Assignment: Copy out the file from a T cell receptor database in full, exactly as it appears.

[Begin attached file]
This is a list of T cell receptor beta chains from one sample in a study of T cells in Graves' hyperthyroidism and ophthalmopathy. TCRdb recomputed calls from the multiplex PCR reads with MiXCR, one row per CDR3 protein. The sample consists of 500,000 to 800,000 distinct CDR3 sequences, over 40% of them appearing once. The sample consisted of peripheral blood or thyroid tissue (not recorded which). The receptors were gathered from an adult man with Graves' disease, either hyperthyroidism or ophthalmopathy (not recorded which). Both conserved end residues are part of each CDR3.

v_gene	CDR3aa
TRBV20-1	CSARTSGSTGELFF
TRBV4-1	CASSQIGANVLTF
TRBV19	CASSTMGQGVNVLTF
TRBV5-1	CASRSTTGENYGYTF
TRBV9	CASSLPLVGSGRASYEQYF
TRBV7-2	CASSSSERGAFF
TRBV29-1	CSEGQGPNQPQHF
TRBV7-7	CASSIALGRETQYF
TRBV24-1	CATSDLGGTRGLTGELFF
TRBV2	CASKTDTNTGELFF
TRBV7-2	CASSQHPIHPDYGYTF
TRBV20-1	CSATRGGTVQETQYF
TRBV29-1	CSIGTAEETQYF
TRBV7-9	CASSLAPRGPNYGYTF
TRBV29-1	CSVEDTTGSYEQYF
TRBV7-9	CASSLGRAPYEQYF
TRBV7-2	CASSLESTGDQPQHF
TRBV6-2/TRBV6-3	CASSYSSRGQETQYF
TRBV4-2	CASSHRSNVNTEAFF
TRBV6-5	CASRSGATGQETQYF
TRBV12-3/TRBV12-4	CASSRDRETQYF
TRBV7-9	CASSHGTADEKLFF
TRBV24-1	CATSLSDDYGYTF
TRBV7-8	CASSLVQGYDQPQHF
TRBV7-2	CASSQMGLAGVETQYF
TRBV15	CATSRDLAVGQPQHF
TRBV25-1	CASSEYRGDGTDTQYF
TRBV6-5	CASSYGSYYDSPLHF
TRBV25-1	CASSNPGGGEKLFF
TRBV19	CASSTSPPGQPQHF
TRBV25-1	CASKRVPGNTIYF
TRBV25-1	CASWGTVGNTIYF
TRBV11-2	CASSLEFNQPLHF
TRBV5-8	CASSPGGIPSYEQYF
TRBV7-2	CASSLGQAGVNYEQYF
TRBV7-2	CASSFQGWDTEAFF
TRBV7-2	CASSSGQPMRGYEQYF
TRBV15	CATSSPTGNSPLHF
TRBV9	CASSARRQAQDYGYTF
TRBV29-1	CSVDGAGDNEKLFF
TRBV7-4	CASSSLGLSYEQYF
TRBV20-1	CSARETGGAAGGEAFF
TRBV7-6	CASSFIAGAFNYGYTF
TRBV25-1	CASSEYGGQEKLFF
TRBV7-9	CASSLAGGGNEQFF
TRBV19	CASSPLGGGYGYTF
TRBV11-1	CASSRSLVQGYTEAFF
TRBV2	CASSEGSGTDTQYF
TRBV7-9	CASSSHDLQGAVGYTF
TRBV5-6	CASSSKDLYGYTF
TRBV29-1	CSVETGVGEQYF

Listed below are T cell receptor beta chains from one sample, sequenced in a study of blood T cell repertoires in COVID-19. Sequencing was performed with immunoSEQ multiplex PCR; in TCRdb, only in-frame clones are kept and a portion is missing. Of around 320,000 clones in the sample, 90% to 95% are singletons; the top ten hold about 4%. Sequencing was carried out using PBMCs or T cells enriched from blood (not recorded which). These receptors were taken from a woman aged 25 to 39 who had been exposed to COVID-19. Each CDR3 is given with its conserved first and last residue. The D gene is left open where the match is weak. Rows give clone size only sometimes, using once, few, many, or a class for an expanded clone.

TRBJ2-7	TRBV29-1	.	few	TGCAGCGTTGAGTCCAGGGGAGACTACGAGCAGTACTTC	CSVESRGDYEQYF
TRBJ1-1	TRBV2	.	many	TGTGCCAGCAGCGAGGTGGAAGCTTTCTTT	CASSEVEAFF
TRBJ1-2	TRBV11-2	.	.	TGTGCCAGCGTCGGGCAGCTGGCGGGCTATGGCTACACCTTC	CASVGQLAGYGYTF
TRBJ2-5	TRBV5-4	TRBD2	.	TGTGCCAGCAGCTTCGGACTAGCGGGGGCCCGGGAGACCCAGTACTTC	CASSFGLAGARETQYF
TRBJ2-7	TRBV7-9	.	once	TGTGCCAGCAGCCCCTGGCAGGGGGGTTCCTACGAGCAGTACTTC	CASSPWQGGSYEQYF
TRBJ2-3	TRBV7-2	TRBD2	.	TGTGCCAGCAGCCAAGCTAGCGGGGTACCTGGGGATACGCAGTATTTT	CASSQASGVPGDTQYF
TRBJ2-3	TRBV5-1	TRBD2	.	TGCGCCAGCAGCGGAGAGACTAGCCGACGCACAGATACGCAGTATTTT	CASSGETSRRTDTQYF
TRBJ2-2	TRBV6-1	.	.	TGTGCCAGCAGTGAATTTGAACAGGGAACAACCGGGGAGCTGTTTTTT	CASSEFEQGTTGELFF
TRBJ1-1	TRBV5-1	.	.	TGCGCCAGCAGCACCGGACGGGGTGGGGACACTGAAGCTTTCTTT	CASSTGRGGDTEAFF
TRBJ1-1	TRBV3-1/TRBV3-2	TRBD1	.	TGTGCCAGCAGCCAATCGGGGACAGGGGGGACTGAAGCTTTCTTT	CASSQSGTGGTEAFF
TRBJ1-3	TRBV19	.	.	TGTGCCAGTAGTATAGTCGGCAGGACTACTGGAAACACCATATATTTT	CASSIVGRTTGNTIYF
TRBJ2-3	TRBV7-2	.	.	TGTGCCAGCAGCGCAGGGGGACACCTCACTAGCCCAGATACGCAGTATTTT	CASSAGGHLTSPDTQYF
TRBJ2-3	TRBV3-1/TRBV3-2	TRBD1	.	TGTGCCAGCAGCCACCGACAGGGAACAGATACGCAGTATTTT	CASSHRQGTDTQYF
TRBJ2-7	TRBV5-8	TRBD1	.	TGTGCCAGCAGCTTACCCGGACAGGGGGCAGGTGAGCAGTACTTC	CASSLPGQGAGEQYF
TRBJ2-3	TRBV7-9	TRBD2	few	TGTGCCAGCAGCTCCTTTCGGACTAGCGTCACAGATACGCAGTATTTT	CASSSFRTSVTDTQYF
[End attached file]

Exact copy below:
This is a list of T cell receptor beta chains from one sample in a study of T cells in Graves' hyperthyroidism and ophthalmopathy. TCRdb recomputed calls from the multiplex PCR reads with MiXCR, one row per CDR3 protein. The sample consists of 500,000 to 800,000 distinct CDR3 sequences, over 40% of them appearing once. The sample consisted of peripheral blood or thyroid tissue (not recorded which). The receptors were gathered from an adult man with Graves' disease, either hyperthyroidism or ophthalmopathy (not recorded which). Both conserved end residues are part of each CDR3.

v_gene	CDR3aa
TRBV20-1	CSARTSGSTGELFF
TRBV4-1	CASSQIGANVLTF
TRBV19	CASSTMGQGVNVLTF
TRBV5-1	CASRSTTGENYGYTF
TRBV9	CASSLPLVGSGRASYEQYF
TRBV7-2	CASSSSERGAFF
TRBV29-1	CSEGQGPNQPQHF
TRBV7-7	CASSIALGRETQYF
TRBV24-1	CATSDLGGTRGLTGELFF
TRBV2	CASKTDTNTGELFF
TRBV7-2	CASSQHPIHPDYGYTF
TRBV20-1	CSATRGGTVQETQYF
TRBV29-1	CSIGTAEETQYF
TRBV7-9	CASSLAPRGPNYGYTF
TRBV29-1	CSVEDTTGSYEQYF
TRBV7-9	CASSLGRAPYEQYF
TRBV7-2	CASSLESTGDQPQHF
TRBV6-2/TRBV6-3	CASSYSSRGQETQYF
TRBV4-2	CASSHRSNVNTEAFF
TRBV6-5	CASRSGATGQETQYF
TRBV12-3/TRBV12-4	CASSRDRETQYF
TRBV7-9	CASSHGTADEKLFF
TRBV24-1	CATSLSDDYGYTF
TRBV7-8	CASSLVQGYDQPQHF
TRBV7-2	CASSQMGLAGVETQYF
TRBV15	CATSRDLAVGQPQHF
TRBV25-1	CASSEYRGDGTDTQYF
TRBV6-5	CASSYGSYYDSPLHF
TRBV25-1	CASSNPGGGEKLFF
TRBV19	CASSTSPPGQPQHF
TRBV25-1	CASKRVPGNTIYF
TRBV25-1	CASWGTVGNTIYF
TRBV11-2	CASSLEFNQPLHF
TRBV5-8	CASSPGGIPSYEQYF
TRBV7-2	CASSLGQAGVNYEQYF
TRBV7-2	CASSFQGWDTEAFF
TRBV7-2	CASSSGQPMRGYEQYF
TRBV15	CATSSPTGNSPLHF
TRBV9	CASSARRQAQDYGYTF
TRBV29-1	CSVDGAGDNEKLFF
TRBV7-4	CASSSLGLSYEQYF
TRBV20-1	CSARETGGAAGGEAFF
TRBV7-6	CASSFIAGAFNYGYTF
TRBV25-1	CASSEYGGQEKLFF
TRBV7-9	CASSLAGGGNEQFF
TRBV19	CASSPLGGGYGYTF
TRBV11-1	CASSRSLVQGYTEAFF
TRBV2	CASSEGSGTDTQYF
TRBV7-9	CASSSHDLQGAVGYTF
TRBV5-6	CASSSKDLYGYTF
TRBV29-1	CSVETGVGEQYF

Listed below are T cell receptor beta chains from one sample, sequenced in a study of blood T cell repertoires in COVID-19. Sequencing was performed with immunoSEQ multiplex PCR; in TCRdb, only in-frame clones are kept and a portion is missing. Of around 320,000 clones in the sample, 90% to 95% are singletons; the top ten hold about 4%. Sequencing was carried out using PBMCs or T cells enriched from blood (not recorded which). These receptors were taken from a woman aged 25 to 39 who had been exposed to COVID-19. Each CDR3 is given with its conserved first and last residue. The D gene is left open where the match is weak. Rows give clone size only sometimes, using once, few, many, or a class for an expanded clone.

TRBJ2-7	TRBV29-1	.	few	TGCAGCGTTGAGTCCAGGGGAGACTACGAGCAGTACTTC	CSVESRGDYEQYF
TRBJ1-1	TRBV2	.	many	TGTGCCAGCAGCGAGGTGGAAGCTTTCTTT	CASSEVEAFF
TRBJ1-2	TRBV11-2	.	.	TGTGCCAGCGTCGGGCAGCTGGCGGGCTATGGCTACACCTTC	CASVGQLAGYGYTF
TRBJ2-5	TRBV5-4	TRBD2	.	TGTGCCAGCAGCTTCGGACTAGCGGGGGCCCGGGAGACCCAGTACTTC	CASSFGLAGARETQYF
TRBJ2-7	TRBV7-9	.	once	TGTGCCAGCAGCCCCTGGCAGGGGGGTTCCTACGAGCAGTACTTC	CASSPWQGGSYEQYF
TRBJ2-3	TRBV7-2	TRBD2	.	TGTGCCAGCAGCCAAGCTAGCGGGGTACCTGGGGATACGCAGTATTTT	CASSQASGVPGDTQYF
TRBJ2-3	TRBV5-1	TRBD2	.	TGCGCCAGCAGCGGAGAGACTAGCCGACGCACAGATACGCAGTATTTT	CASSGETSRRTDTQYF
TRBJ2-2	TRBV6-1	.	.	TGTGCCAGCAGTGAATTTGAACAGGGAACAACCGGGGAGCTGTTTTTT	CASSEFEQGTTGELFF
TRBJ1-1	TRBV5-1	.	.	TGCGCCAGCAGCACCGGACGGGGTGGGGACACTGAAGCTTTCTTT	CASSTGRGGDTEAFF
TRBJ1-1	TRBV3-1/TRBV3-2	TRBD1	.	TGTGCCAGCAGCCAATCGGGGACAGGGGGGACTGAAGCTTTCTTT	CASSQSGTGGTEAFF
TRBJ1-3	TRBV19	.	.	TGTGCCAGTAGTATAGTCGGCAGGACTACTGGAAACACCATATATTTT	CASSIVGRTTGNTIYF
TRBJ2-3	TRBV7-2	.	.	TGTGCCAGCAGCGCAGGGGGACACCTCACTAGCCCAGATACGCAGTATTTT	CASSAGGHLTSPDTQYF
TRBJ2-3	TRBV3-1/TRBV3-2	TRBD1	.	TGTGCCAGCAGCCACCGACAGGGAACAGATACGCAGTATTTT	CASSHRQGTDTQYF
TRBJ2-7	TRBV5-8	TRBD1	.	TGTGCCAGCAGCTTACCCGGACAGGGGGCAGGTGAGCAGTACTTC	CASSLPGQGAGEQYF
TRBJ2-3	TRBV7-9	TRBD2	few	TGTGCCAGCAGCTCCTTTCGGACTAGCGTCACAGATACGCAGTATTTT	CASSSFRTSVTDTQYF